Number-Selective Neurons in the Medial Temporal Lobe

Post by Deborah Joye

What’s the science?

How does our brain represent numbers? Pre-verbal infants and non-human animals can’t recognize numeric symbols, but they can estimate numerosity: how many objects are in a group. Numerosity is intuitive, and young children leverage this to associate number values with specific symbols (i.e. Arabic numerals). There are ‘number networks’ in the brain that play a role in learning to use number symbols to solve math problems. The medial temporal lobe is one brain area connected to these number networks, including the hippocampus, parahippocampal cortex, and amygdala. Evidence from monkeys suggest that single neurons can preferentially respond to a specific numerosity and there is some evidence that humans may have neurons like this too. This week in Neuron, Kutter and colleagues record brain activity from participants performing a simple number task and demonstrate that single neurons in the human medial temporal lobe preferentially respond to specific numerosity and numeric symbols.

How did they do it?

Nine epilepsy patients had electrodes implanted in varying regions of their medial temporal lobes as part of their clinical treatment, and signals were recorded while they completed a simple calculation task. The authors presented numerosities (e.g.: a group of three dots) or number symbols (e.g.: “3”) and calculation rules (“+” or “add”) on a computer screen, each followed by blank delay frame to assess working memory activity. After presentation of a number, a rule cue, and another number, participants were asked to solve the calculation. After the task, the authors isolated recordings from individual neurons, then grouped them together according to brain region and time-matched them to the task sequence. They then analyzed how individual cells responded to numerosity and number symbols in the early part of the task (the presentation of the first number and delay frame) and later in the task (the presentation of the calculation rule and subsequent number). They also assessed whether single cells responded to both types of number representations or responded to the calculation component of the task (i.e. addition versus subtraction and whether the rule was a symbol or a word). Finally, to examine how the number information was encoded at the level of the neuronal population, the authors trained a machine learning algorithm (multi-class support vector machine ) to predict numerical value based on a subset of the recordings.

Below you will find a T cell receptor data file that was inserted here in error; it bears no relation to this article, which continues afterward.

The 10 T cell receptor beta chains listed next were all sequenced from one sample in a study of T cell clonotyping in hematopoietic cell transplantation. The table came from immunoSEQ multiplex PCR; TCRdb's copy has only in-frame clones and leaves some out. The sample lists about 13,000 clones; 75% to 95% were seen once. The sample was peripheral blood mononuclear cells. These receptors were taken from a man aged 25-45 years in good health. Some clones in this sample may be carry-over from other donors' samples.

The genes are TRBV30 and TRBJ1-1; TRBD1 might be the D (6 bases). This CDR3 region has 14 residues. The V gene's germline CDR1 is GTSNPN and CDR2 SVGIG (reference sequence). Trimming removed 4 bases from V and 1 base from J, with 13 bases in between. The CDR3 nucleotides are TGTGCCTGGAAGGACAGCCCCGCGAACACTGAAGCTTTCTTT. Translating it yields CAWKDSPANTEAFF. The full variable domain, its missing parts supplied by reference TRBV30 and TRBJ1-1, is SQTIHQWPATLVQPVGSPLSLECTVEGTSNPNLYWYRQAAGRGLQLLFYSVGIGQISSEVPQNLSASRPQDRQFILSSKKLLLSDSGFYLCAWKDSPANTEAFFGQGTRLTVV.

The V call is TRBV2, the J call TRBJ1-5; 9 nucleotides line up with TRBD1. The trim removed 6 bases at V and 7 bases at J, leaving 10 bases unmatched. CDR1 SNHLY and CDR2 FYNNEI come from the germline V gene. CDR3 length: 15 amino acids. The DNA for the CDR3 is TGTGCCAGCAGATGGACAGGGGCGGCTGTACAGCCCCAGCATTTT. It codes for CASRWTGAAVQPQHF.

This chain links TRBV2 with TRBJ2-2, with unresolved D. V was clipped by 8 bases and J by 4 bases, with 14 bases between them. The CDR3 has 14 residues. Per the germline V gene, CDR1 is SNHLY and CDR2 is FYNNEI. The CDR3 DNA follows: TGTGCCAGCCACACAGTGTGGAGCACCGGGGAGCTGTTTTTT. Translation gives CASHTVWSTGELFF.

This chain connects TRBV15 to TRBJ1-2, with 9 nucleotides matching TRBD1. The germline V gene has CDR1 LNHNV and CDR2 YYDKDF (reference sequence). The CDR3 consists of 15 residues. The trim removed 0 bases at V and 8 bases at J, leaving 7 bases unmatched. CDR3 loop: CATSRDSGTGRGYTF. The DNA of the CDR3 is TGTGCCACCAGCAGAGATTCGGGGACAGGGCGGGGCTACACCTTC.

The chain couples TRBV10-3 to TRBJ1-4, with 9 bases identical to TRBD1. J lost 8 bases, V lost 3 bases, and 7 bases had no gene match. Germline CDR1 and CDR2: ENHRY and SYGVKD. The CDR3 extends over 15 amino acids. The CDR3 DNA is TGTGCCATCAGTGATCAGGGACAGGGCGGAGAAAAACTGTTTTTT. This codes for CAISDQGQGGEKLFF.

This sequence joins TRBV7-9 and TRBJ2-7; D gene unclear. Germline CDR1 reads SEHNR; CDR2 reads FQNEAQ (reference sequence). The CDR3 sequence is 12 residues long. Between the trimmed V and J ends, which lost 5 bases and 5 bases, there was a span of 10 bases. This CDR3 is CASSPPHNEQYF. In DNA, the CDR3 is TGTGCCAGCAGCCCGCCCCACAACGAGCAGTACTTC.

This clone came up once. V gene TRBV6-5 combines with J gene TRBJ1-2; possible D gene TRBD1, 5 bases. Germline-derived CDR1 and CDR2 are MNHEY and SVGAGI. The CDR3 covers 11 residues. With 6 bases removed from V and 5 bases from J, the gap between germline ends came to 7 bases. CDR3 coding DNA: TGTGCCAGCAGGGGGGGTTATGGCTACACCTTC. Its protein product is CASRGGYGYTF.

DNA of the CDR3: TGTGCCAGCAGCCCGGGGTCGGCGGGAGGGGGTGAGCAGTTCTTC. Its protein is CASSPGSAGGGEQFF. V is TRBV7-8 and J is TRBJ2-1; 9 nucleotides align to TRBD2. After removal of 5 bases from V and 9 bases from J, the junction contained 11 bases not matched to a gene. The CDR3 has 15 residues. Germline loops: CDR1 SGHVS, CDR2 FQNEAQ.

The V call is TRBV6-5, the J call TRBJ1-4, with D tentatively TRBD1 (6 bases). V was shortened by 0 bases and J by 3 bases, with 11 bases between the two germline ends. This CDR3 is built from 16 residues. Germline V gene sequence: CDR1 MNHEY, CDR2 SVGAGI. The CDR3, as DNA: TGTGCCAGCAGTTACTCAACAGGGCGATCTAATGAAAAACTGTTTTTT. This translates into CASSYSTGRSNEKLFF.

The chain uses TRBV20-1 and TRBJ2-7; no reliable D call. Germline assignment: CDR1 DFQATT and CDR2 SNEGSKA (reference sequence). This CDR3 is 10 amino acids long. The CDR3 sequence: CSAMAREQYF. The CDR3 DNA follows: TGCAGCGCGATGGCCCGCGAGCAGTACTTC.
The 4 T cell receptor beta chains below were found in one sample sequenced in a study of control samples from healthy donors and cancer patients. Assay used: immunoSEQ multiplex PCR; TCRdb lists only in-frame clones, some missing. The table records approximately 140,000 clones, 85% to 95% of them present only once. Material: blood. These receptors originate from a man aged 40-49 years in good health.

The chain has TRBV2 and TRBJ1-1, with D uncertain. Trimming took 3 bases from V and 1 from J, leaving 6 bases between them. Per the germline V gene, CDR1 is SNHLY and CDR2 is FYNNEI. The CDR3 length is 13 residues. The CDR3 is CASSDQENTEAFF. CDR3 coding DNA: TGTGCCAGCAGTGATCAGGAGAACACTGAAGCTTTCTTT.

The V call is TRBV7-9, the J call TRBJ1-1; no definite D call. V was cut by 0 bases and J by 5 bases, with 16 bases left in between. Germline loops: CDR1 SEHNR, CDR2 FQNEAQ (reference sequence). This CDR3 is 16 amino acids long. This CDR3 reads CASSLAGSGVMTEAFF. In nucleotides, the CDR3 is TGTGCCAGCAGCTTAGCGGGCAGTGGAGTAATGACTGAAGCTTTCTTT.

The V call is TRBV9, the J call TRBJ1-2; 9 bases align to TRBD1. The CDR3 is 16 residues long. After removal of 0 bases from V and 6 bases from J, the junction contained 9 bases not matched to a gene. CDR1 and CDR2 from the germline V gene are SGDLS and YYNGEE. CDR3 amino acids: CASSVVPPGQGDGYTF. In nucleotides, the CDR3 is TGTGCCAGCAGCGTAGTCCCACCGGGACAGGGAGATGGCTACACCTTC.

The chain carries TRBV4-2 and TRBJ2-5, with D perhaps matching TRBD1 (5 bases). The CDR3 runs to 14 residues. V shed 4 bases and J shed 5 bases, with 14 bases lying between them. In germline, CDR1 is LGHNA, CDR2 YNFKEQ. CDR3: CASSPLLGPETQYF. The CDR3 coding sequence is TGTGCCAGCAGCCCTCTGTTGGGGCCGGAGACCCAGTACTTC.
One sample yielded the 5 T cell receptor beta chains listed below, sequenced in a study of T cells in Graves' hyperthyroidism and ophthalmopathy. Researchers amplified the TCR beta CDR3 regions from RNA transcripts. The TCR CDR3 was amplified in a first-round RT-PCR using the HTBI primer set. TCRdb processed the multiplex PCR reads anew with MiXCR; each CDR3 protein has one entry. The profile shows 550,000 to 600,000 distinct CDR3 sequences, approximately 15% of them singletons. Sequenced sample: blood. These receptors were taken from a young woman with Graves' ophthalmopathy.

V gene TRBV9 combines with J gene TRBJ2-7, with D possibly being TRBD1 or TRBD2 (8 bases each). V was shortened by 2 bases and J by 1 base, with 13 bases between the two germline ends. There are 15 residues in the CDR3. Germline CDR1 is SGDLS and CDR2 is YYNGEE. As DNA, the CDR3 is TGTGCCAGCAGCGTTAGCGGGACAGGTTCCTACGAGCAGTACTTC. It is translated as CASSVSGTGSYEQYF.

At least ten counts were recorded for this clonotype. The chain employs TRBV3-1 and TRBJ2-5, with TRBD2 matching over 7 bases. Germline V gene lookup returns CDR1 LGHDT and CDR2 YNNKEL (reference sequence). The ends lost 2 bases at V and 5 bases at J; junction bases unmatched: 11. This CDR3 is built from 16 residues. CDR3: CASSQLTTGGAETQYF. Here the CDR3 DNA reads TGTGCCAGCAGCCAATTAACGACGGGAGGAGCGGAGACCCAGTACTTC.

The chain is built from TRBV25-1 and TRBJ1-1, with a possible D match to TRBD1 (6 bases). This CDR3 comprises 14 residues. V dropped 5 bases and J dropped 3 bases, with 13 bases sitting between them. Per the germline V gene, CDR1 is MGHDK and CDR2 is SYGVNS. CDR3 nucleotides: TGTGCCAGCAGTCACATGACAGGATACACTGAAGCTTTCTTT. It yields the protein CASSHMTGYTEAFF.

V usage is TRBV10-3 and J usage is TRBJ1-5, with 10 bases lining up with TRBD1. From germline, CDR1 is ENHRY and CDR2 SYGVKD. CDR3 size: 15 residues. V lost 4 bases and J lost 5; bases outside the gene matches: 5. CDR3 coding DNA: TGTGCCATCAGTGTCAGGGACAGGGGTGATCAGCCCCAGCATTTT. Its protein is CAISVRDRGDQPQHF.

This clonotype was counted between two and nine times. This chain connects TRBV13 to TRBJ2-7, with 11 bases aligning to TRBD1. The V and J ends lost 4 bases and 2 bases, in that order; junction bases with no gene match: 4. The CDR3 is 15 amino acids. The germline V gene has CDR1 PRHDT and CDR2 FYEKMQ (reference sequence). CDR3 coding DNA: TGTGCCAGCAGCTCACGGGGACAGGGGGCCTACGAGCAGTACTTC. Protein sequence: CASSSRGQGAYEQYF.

What did they find?

When examining neural activity from the first part of the task, the authors found that a significant proportion of individual cells in the medial temporal lobe responded to specific numerosities or number symbols, but not both simultaneously. More cells responded preferentially to numerosity than to symbolic numbers (29% vs. 6%), and only about 1% of all recorded neurons exhibited responses to both. Individual cells also had longer lasting responses to numerosity: they responded while the number value was shown, as well as the following delay period. In comparison, symbolic number-preferring cells responded only while the numeric symbol was present. However, neurons that preferred number symbols exhibited a greater selectivity for preferred values, showing a large response to the preferred number symbol and the same significantly decreased response to any other number symbol. This number discernment holds true on the population level as well. Their machine learning algorithm reliably predicted numerical value based on recordings from neuron populations, though it was more accurate for numerosity recordings. Interestingly, the closer the two values were on the number line, the more similar the population response pattern. This demonstrates a cellular version of the behavioral “numerical distance effect,” the idea that it’s easier to tell two numbers apart the further they are from each other.


When analyzing recordings from the later portion of the task (presentation of the calculation rule and second number), the authors found that a significant proportion of cells maintained preferential response to specific numerosities, though a much smaller proportion than responded to the first number presentation. Cells that responded to both the first and second numerosity also tended to prefer the same number value. Only a chance proportion of neurons responded preferentially to number symbols during the latter part of the task. Finally, the authors found that a very small proportion of cells selectively responded to the calculation rule (subtraction vs. addition) and of those, a subset responded preferentially to the format of the rule (symbol vs. word).

What’s the impact?

This is the first study to provide direct evidence that single neurons encode specific numerosity or number symbols. Past research has proposed two hypotheses: a “summation code” where cell firing systematically increases or decreases as numeric value increases or decreases or a “labelled-line code” where numerosity-selective neurons respond preferentially to specific number values. This study supports the latter hypothesis. Neurons demonstrate a unique capacity to prefer specific numeric symbols with a high degree of selectivity. These findings suggest that we may learn number symbols by linking them to evolutionarily conserved numerosity representations.


Kutter et al. Single neurons in the human brain encode numbers. Neuron (2018). Access the original scientific publication here.